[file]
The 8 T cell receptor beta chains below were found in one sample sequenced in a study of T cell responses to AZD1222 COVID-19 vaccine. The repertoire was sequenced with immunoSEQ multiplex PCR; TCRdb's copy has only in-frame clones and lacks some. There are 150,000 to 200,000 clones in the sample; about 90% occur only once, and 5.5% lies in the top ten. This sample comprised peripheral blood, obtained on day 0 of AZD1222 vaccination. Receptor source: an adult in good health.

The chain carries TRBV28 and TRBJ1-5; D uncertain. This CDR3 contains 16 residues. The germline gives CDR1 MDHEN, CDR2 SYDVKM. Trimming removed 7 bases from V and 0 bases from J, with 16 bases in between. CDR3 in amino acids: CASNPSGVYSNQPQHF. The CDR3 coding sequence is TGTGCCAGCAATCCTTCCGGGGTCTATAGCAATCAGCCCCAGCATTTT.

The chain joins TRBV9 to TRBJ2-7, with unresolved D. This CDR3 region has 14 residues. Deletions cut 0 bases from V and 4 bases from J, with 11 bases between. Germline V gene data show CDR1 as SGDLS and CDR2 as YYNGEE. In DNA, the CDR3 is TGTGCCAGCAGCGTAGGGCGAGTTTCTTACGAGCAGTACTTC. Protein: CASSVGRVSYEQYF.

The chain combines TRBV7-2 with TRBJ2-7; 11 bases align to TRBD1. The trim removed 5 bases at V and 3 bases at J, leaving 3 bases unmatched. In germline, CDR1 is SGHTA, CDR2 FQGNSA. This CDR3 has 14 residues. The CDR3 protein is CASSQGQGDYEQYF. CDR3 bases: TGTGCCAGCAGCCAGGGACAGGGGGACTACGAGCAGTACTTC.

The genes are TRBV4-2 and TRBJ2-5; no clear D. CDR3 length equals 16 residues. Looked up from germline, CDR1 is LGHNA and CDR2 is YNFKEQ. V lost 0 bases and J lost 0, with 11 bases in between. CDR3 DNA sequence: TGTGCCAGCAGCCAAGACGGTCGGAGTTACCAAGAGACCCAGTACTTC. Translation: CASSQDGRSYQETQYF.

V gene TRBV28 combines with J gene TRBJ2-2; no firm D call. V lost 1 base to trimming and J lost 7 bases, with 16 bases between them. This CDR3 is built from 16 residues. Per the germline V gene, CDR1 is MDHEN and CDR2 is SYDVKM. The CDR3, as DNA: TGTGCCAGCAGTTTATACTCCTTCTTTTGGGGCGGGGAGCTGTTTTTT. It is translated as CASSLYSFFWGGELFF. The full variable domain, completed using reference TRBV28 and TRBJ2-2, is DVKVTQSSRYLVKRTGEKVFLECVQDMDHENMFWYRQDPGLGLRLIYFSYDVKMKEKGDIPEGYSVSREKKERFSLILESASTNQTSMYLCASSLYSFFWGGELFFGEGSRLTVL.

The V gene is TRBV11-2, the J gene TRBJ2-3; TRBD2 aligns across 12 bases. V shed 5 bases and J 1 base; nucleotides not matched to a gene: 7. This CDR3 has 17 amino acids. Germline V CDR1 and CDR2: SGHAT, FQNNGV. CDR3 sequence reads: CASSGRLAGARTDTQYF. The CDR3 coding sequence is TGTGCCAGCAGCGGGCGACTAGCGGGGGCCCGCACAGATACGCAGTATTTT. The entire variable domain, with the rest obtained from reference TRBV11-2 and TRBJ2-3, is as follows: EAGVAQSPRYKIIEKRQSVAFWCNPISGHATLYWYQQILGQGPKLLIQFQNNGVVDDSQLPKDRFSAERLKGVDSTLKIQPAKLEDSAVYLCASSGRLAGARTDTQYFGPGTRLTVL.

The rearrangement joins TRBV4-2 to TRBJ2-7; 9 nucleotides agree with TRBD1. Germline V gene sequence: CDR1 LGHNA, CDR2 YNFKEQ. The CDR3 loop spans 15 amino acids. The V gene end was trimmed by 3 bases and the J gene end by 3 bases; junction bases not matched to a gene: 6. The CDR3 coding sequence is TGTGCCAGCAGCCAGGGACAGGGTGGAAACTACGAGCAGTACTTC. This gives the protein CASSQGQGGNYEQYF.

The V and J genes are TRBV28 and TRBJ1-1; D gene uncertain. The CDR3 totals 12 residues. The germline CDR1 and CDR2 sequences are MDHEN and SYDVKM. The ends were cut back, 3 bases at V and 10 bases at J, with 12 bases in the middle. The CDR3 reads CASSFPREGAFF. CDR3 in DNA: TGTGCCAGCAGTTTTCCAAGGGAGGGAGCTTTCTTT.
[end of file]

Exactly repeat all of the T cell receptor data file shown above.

The 8 T cell receptor beta chains below were found in one sample sequenced in a study of T cell responses to AZD1222 COVID-19 vaccine. The repertoire was sequenced with immunoSEQ multiplex PCR; TCRdb's copy has only in-frame clones and lacks some. There are 150,000 to 200,000 clones in the sample; about 90% occur only once, and 5.5% lies in the top ten. This sample comprised peripheral blood, obtained on day 0 of AZD1222 vaccination. Receptor source: an adult in good health.

The chain carries TRBV28 and TRBJ1-5; D uncertain. This CDR3 contains 16 residues. The germline gives CDR1 MDHEN, CDR2 SYDVKM. Trimming removed 7 bases from V and 0 bases from J, with 16 bases in between. CDR3 in amino acids: CASNPSGVYSNQPQHF. The CDR3 coding sequence is TGTGCCAGCAATCCTTCCGGGGTCTATAGCAATCAGCCCCAGCATTTT.

The chain joins TRBV9 to TRBJ2-7, with unresolved D. This CDR3 region has 14 residues. Deletions cut 0 bases from V and 4 bases from J, with 11 bases between. Germline V gene data show CDR1 as SGDLS and CDR2 as YYNGEE. In DNA, the CDR3 is TGTGCCAGCAGCGTAGGGCGAGTTTCTTACGAGCAGTACTTC. Protein: CASSVGRVSYEQYF.

The chain combines TRBV7-2 with TRBJ2-7; 11 bases align to TRBD1. The trim removed 5 bases at V and 3 bases at J, leaving 3 bases unmatched. In germline, CDR1 is SGHTA, CDR2 FQGNSA. This CDR3 has 14 residues. The CDR3 protein is CASSQGQGDYEQYF. CDR3 bases: TGTGCCAGCAGCCAGGGACAGGGGGACTACGAGCAGTACTTC.

The genes are TRBV4-2 and TRBJ2-5; no clear D. CDR3 length equals 16 residues. Looked up from germline, CDR1 is LGHNA and CDR2 is YNFKEQ. V lost 0 bases and J lost 0, with 11 bases in between. CDR3 DNA sequence: TGTGCCAGCAGCCAAGACGGTCGGAGTTACCAAGAGACCCAGTACTTC. Translation: CASSQDGRSYQETQYF.

V gene TRBV28 combines with J gene TRBJ2-2; no firm D call. V lost 1 base to trimming and J lost 7 bases, with 16 bases between them. This CDR3 is built from 16 residues. Per the germline V gene, CDR1 is MDHEN and CDR2 is SYDVKM. The CDR3, as DNA: TGTGCCAGCAGTTTATACTCCTTCTTTTGGGGCGGGGAGCTGTTTTTT. It is translated as CASSLYSFFWGGELFF. The full variable domain, completed using reference TRBV28 and TRBJ2-2, is DVKVTQSSRYLVKRTGEKVFLECVQDMDHENMFWYRQDPGLGLRLIYFSYDVKMKEKGDIPEGYSVSREKKERFSLILESASTNQTSMYLCASSLYSFFWGGELFFGEGSRLTVL.

The V gene is TRBV11-2, the J gene TRBJ2-3; TRBD2 aligns across 12 bases. V shed 5 bases and J 1 base; nucleotides not matched to a gene: 7. This CDR3 has 17 amino acids. Germline V CDR1 and CDR2: SGHAT, FQNNGV. CDR3 sequence reads: CASSGRLAGARTDTQYF. The CDR3 coding sequence is TGTGCCAGCAGCGGGCGACTAGCGGGGGCCCGCACAGATACGCAGTATTTT. The entire variable domain, with the rest obtained from reference TRBV11-2 and TRBJ2-3, is as follows: EAGVAQSPRYKIIEKRQSVAFWCNPISGHATLYWYQQILGQGPKLLIQFQNNGVVDDSQLPKDRFSAERLKGVDSTLKIQPAKLEDSAVYLCASSGRLAGARTDTQYFGPGTRLTVL.

The rearrangement joins TRBV4-2 to TRBJ2-7; 9 nucleotides agree with TRBD1. Germline V gene sequence: CDR1 LGHNA, CDR2 YNFKEQ. The CDR3 loop spans 15 amino acids. The V gene end was trimmed by 3 bases and the J gene end by 3 bases; junction bases not matched to a gene: 6. The CDR3 coding sequence is TGTGCCAGCAGCCAGGGACAGGGTGGAAACTACGAGCAGTACTTC. This gives the protein CASSQGQGGNYEQYF.

The V and J genes are TRBV28 and TRBJ1-1; D gene uncertain. The CDR3 totals 12 residues. The germline CDR1 and CDR2 sequences are MDHEN and SYDVKM. The ends were cut back, 3 bases at V and 10 bases at J, with 12 bases in the middle. The CDR3 reads CASSFPREGAFF. CDR3 in DNA: TGTGCCAGCAGTTTTCCAAGGGAGGGAGCTTTCTTT.